Some people believe wild animals don’t belong in zoos. Dr. Larsen, vice president for veterinary medicine at the Denver Zoo, said, “There’s a lot of public sentiment that for zoos to continue to exist, they need to be involved with conservation. They need to be very focused on animal welfare and enrichment, providing quality lives for these animals as individuals and as ambassadors for their species in the wild, and enlightening people about conservation issues.”

Most zoo professionals feel strongly about the message they’re sending and the welfare of the animals, Dr. Larsen said. “It’s not just ‘Are we patching up lacerations or treating illness?’ but ‘Are we really providing the best environment for the animals in our care and then trying to manage them so we’re inspiring caring and conservation with the greater community?’”

He said zoos do a lot of work in the wild conserving habitats and studying health threats and other conservation threats. Zoos also have breeding programs that occasionally result in animals being released to the wild.

Dr. Mike Adkesson, vice president of clinical medicine for the Chicago Zoological Society, examines a Humboldt penguin at Brookfield Zoo. He participates in a conservation program in Peru for Humboldt penguins, fur seals, and sea lions. (Courtesy of the Chicago Zoological Society)

Dr. Adkesson, vice president of clinical medicine for the Chicago Zoological Society, which operates Brookfield Zoo in the Chicago suburb of Brookfield, said breeding programs have brought some animals back from the brink of extinction. The California condor famously went extinct in the wild in 1987 and was down to 27 birds in captivity, but zoo breeding programs have resulted in a wild population of hundreds of birds today.

“I think there’s been a big realization across conservation that we can save these animals—we have the science, we have the abilities to breed them—but if we don’t have a place in the wild to put them back into, it’s all for naught,” he said. “So a lot of the conservation focus has really shifted toward not just protecting the species but protecting the ecosystem and habitat around it.”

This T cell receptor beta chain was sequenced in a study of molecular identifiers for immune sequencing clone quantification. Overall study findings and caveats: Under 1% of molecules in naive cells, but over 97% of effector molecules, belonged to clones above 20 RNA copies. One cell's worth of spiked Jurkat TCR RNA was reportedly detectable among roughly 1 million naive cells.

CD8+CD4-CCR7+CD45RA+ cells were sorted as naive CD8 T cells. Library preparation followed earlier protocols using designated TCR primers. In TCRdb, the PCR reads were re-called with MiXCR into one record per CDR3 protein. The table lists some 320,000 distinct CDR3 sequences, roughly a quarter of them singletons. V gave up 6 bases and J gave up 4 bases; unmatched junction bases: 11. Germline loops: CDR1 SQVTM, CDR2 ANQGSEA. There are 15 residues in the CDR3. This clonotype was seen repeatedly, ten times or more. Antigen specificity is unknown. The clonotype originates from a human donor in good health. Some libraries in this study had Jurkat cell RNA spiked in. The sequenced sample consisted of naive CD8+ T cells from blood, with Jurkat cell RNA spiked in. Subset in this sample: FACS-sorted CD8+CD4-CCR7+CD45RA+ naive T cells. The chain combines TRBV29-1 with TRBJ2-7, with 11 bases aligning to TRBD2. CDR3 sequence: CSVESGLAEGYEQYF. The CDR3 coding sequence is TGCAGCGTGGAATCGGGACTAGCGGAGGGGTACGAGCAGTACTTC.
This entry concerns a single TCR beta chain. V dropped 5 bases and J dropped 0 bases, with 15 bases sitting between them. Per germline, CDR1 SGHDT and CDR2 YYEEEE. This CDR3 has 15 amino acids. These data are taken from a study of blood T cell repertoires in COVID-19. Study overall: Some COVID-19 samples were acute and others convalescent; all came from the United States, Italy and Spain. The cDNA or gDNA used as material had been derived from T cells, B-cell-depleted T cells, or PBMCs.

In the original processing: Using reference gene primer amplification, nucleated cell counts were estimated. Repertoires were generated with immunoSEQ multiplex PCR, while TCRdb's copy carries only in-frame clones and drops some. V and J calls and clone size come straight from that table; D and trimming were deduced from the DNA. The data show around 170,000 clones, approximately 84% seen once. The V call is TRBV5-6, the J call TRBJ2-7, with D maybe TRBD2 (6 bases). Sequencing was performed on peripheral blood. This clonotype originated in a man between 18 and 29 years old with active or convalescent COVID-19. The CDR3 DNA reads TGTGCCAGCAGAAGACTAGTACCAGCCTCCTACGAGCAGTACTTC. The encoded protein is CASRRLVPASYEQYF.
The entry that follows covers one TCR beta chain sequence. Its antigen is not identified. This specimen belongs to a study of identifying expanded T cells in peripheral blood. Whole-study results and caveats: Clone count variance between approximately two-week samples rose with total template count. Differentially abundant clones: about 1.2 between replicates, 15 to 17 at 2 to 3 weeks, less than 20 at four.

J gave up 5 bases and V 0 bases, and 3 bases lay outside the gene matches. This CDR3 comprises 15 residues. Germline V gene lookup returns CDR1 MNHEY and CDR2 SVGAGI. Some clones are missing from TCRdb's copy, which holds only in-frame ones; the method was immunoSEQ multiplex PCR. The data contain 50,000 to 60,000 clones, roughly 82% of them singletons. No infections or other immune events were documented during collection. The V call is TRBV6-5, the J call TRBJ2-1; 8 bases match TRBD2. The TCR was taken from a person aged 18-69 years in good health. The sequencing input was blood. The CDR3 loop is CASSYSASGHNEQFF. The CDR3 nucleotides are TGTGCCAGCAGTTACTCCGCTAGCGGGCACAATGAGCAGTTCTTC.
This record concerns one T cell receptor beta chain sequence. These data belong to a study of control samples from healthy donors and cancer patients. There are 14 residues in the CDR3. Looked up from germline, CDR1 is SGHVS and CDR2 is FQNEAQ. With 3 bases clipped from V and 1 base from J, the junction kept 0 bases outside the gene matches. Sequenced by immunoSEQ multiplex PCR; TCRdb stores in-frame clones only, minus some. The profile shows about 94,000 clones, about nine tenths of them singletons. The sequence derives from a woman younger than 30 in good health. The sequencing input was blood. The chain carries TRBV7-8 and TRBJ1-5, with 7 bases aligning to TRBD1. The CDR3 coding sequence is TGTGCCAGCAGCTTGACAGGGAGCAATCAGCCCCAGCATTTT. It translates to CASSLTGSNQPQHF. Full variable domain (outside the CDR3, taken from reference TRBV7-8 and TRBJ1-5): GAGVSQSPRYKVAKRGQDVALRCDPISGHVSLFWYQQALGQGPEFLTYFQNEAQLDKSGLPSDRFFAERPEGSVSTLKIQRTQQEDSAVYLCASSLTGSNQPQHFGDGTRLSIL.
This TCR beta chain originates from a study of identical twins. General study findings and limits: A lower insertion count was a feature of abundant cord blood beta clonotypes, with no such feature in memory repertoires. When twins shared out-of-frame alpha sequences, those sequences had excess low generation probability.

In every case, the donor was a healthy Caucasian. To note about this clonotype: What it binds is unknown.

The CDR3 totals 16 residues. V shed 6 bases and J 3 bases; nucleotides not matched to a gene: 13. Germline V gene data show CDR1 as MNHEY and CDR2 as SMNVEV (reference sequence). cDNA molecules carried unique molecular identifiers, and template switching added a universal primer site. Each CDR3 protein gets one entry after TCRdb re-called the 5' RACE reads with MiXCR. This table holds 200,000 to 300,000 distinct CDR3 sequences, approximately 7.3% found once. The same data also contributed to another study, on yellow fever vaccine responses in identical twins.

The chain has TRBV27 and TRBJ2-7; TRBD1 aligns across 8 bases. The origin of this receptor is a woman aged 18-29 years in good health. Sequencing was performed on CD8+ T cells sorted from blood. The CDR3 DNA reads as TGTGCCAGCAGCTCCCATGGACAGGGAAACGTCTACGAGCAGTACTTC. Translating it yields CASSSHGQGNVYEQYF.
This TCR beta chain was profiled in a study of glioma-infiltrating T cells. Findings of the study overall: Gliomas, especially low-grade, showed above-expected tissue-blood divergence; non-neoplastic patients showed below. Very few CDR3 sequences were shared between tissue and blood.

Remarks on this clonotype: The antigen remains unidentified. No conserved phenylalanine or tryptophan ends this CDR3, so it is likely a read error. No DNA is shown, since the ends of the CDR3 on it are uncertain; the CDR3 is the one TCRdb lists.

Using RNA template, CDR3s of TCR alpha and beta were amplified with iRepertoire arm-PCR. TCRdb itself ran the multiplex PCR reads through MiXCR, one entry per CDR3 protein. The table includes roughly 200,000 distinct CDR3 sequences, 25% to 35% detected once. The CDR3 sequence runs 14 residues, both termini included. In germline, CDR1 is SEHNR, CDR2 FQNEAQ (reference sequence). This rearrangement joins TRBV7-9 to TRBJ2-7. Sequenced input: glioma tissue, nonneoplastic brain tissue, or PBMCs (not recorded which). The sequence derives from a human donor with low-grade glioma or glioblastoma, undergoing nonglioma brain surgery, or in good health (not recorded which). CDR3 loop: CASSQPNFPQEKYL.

Certain animals can serve as flagship species for habitat conservation, Dr. Adkesson continued. He participates in a conservation program in Peru for Humboldt penguins, fur seals, and sea lions. He said conservation of the penguins and pinnipeds helps support the entire ecosystem.

He observed that there has been a strong push by animal rights organizations against zoos. He said, “Our animals are incredibly well cared for. We focus not only on their physical health but their overall well-being.” Brookfield Zoo has programs to assess welfare, he said, and the care staff is committed to conservation.

Dr. Deem, director of the Saint Louis Zoo Institute for Conservation Medicine, said the more than 200 zoos accredited by the Association of Zoos and Aquariums provide great animal welfare while doing conservation science to ensure the survival of species. She agrees with concerns about roadside zoos, however.

At AZA-accredited zoos, she said, medicine has improved over time alongside nutrition, husbandry, and enrichment. She said, “Collection animals at AZA zoos have a high state of welfare.”

Dr. Deem recently attended a high school reunion, and her former classmates asked her questions about zoos. She said the role of zoos in connecting people to caring about nature is often overlooked, with detractors saying zoos are just entertainment centers.

“I don’t mind if my kid goes to a sea lion show at a zoo and falls in love with sea lions,” she said. “These animals are happy. They have this amazing enrichment, and you can see how they love what they do in the shows. While folks watch the sea lions do amazing things, we talk about plastics in the ocean and about how each of us can be a conservationist. So if you’re entertaining someone and getting these conservation messages across, I say go for it. I think it’s a wonderful thing.

“I think the one thing zoos haven’t done well but that we are getting better at is really showing the public all the behind-the-scenes conservation work that we do.” She believes zoos increasingly are becoming the largest conservation force there is.